[MARMAM] New publication on singing behaviour of humpback whales on the western coast of South Africa

Erin Ross-Marsh eclaireza at gmail.com
Tue Feb 4 02:56:16 PST 2020


On behalf of my co-authors, I am happy to announce the publication of our
new article regarding the singing behaviour of humpback whales past the
western coast of South Africa.

https://www.tandfonline.com/doi/full/10.1080/09524622.2019.1710254

Reference:
E. C. Ross-Marsh, S. H. Elwen, A. S. Prinsloo, B. S. James & T. Gridley
(2020) Singing in South Africa: monitoring the occurrence of humpback whale
(Megaptera novaeangliae) song near the Western Cape, Bioacoustics, DOI:
10.1080/09524622.2019.1710254

Abstract:
Humpback whales (Megaptera novaeangliae) are highly vocal, producing a wide
repertoire of sounds often organised into song. Song is prolific at
breeding sites but also documented along migration routes and at feeding
sites, including along the west coast of South Africa (28°–34°S). Here we
examine the occurrence of humpback whale song within False Bay, South
Africa, using intermittent recording periods from moored hydrophones
spanning September 2016 to January 2018. Recordings from four locations
were scrutinised for humpback whale vocalisations using long-term spectral
averages (LTSAs). In total, 7205 h were examined, with song identified in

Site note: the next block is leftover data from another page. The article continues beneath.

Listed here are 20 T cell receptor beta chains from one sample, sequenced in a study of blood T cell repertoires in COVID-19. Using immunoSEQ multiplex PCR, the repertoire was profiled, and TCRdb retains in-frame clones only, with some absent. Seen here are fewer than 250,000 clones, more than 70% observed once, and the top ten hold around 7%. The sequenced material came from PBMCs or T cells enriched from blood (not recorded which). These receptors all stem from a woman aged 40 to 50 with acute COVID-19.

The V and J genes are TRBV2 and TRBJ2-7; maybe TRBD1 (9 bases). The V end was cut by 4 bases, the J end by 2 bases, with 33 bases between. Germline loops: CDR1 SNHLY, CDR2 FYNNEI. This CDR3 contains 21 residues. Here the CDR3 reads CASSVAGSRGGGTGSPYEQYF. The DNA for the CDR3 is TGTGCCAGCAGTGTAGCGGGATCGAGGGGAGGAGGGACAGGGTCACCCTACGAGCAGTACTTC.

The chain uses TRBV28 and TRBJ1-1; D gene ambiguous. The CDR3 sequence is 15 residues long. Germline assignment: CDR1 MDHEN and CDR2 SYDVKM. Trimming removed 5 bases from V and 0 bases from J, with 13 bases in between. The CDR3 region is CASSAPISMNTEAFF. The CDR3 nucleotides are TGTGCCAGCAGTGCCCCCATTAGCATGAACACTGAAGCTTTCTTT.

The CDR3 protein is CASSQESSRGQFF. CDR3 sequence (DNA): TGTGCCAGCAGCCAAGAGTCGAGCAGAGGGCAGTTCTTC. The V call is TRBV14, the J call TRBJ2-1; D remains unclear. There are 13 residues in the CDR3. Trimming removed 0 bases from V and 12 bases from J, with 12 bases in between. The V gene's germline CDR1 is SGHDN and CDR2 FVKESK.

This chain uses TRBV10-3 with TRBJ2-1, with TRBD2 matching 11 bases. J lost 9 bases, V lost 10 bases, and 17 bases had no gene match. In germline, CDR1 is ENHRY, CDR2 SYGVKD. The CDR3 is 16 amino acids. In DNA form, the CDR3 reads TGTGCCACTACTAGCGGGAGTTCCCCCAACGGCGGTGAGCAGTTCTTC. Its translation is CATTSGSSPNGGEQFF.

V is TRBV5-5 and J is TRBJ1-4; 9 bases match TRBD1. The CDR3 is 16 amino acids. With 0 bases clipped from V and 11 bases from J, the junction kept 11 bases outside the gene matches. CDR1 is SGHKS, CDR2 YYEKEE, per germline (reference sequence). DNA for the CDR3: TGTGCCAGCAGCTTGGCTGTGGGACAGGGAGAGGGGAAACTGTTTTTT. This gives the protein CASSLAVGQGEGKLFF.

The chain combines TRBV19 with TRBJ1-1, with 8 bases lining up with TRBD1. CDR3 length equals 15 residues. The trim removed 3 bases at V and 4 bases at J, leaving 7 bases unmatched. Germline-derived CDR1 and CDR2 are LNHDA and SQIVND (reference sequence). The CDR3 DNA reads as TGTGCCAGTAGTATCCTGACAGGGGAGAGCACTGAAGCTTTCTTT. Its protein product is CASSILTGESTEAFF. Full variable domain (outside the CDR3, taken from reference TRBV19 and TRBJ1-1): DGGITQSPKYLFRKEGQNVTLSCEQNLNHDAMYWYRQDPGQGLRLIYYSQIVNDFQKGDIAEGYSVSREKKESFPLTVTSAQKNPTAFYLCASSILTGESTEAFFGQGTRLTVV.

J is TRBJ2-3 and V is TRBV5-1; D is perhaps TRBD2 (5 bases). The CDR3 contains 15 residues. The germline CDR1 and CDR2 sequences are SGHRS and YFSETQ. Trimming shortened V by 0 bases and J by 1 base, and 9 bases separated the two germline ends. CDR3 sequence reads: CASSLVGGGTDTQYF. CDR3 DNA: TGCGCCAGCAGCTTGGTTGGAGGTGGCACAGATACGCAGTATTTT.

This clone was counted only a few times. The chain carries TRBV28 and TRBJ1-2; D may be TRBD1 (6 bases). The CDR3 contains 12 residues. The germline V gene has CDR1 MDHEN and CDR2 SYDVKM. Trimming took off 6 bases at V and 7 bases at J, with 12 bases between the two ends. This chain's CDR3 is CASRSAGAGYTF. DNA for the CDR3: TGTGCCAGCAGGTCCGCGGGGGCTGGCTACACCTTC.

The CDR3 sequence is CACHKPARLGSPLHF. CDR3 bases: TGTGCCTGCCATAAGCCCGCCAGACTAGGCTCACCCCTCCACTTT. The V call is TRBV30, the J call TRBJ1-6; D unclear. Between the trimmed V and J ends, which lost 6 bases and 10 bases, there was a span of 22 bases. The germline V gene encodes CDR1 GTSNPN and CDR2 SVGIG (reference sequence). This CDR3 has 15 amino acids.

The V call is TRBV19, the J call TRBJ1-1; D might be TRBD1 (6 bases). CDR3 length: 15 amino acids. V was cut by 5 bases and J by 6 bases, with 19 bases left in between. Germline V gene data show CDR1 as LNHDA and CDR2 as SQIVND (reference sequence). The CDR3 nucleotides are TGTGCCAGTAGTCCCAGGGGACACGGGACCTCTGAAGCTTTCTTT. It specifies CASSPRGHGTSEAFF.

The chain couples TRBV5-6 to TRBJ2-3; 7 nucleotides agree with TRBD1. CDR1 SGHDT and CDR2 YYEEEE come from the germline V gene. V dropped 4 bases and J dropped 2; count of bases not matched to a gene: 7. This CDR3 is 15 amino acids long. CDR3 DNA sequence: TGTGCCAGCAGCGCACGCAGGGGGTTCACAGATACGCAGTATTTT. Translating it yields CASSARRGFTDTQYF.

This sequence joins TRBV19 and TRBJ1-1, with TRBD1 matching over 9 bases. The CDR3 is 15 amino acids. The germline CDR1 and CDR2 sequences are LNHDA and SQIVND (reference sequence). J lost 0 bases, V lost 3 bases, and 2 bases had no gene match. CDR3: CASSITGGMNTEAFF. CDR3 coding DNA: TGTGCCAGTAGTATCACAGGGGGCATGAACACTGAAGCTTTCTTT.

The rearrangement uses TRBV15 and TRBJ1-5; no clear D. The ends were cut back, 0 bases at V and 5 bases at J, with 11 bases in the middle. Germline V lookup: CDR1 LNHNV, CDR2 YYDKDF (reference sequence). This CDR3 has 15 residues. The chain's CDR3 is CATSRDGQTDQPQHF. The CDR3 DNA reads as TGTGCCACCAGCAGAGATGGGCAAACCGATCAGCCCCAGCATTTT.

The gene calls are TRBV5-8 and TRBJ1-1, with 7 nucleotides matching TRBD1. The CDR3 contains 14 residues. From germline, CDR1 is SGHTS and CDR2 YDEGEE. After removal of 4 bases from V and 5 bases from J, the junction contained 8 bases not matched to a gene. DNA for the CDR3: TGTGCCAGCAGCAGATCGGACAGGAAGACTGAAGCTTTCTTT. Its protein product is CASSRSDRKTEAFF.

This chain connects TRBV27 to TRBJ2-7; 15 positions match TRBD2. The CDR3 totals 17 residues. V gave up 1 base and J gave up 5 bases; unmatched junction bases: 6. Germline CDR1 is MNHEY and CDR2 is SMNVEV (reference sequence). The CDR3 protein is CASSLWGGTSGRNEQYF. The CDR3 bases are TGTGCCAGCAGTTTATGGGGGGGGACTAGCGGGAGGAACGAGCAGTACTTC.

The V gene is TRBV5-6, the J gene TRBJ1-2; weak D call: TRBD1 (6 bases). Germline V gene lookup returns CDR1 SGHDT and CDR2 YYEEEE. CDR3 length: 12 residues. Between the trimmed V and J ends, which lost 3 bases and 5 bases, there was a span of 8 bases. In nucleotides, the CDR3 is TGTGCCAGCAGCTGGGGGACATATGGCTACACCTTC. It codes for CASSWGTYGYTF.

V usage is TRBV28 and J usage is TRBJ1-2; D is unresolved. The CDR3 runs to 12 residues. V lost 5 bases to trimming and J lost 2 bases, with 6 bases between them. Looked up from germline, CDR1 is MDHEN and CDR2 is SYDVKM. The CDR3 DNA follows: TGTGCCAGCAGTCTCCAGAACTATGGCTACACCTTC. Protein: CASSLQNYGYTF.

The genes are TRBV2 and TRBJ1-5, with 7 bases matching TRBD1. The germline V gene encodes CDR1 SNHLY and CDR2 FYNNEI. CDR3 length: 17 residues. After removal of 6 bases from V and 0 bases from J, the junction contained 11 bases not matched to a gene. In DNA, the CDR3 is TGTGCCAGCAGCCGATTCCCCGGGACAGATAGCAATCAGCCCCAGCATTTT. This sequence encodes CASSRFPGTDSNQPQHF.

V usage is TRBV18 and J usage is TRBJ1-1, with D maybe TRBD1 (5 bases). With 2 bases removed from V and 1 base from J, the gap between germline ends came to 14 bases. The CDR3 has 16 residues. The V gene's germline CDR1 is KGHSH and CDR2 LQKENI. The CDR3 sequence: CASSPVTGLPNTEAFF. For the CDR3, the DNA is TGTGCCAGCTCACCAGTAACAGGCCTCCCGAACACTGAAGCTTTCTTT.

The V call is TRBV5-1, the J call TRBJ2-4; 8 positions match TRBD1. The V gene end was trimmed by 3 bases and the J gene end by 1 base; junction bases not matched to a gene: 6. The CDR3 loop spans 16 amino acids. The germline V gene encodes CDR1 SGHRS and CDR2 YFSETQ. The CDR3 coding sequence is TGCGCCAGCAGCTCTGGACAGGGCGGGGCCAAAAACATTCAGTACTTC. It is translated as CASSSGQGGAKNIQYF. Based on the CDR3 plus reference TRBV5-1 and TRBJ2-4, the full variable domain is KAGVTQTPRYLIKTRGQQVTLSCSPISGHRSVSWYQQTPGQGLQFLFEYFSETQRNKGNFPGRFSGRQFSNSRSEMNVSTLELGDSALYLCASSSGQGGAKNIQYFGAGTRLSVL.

3% (211 h) of recording hours. Song was exclusively documented in September
and October 2016 and was more prevalent at the most westerly sites. Diel
patterns of song presence were modelled, showing the likelihood of
detection was higher in the early morning and late evening (GAM: p < 0.05).
On 15 occasions, two or more singers were detected with temporally
overlapping song components. These results indicate prevalent, albeit
seasonal, song production by humpback whales off the coast of South Africa
and highlight the utility of passive acoustic monitoring to indicate their
presence, behaviour, and potential population linkages in the region.

For a PDF copy, please contact me at eclaireza at gmail.com

Best regards,

*Erin Ross-Marsh*
eclaireza at gmail.com
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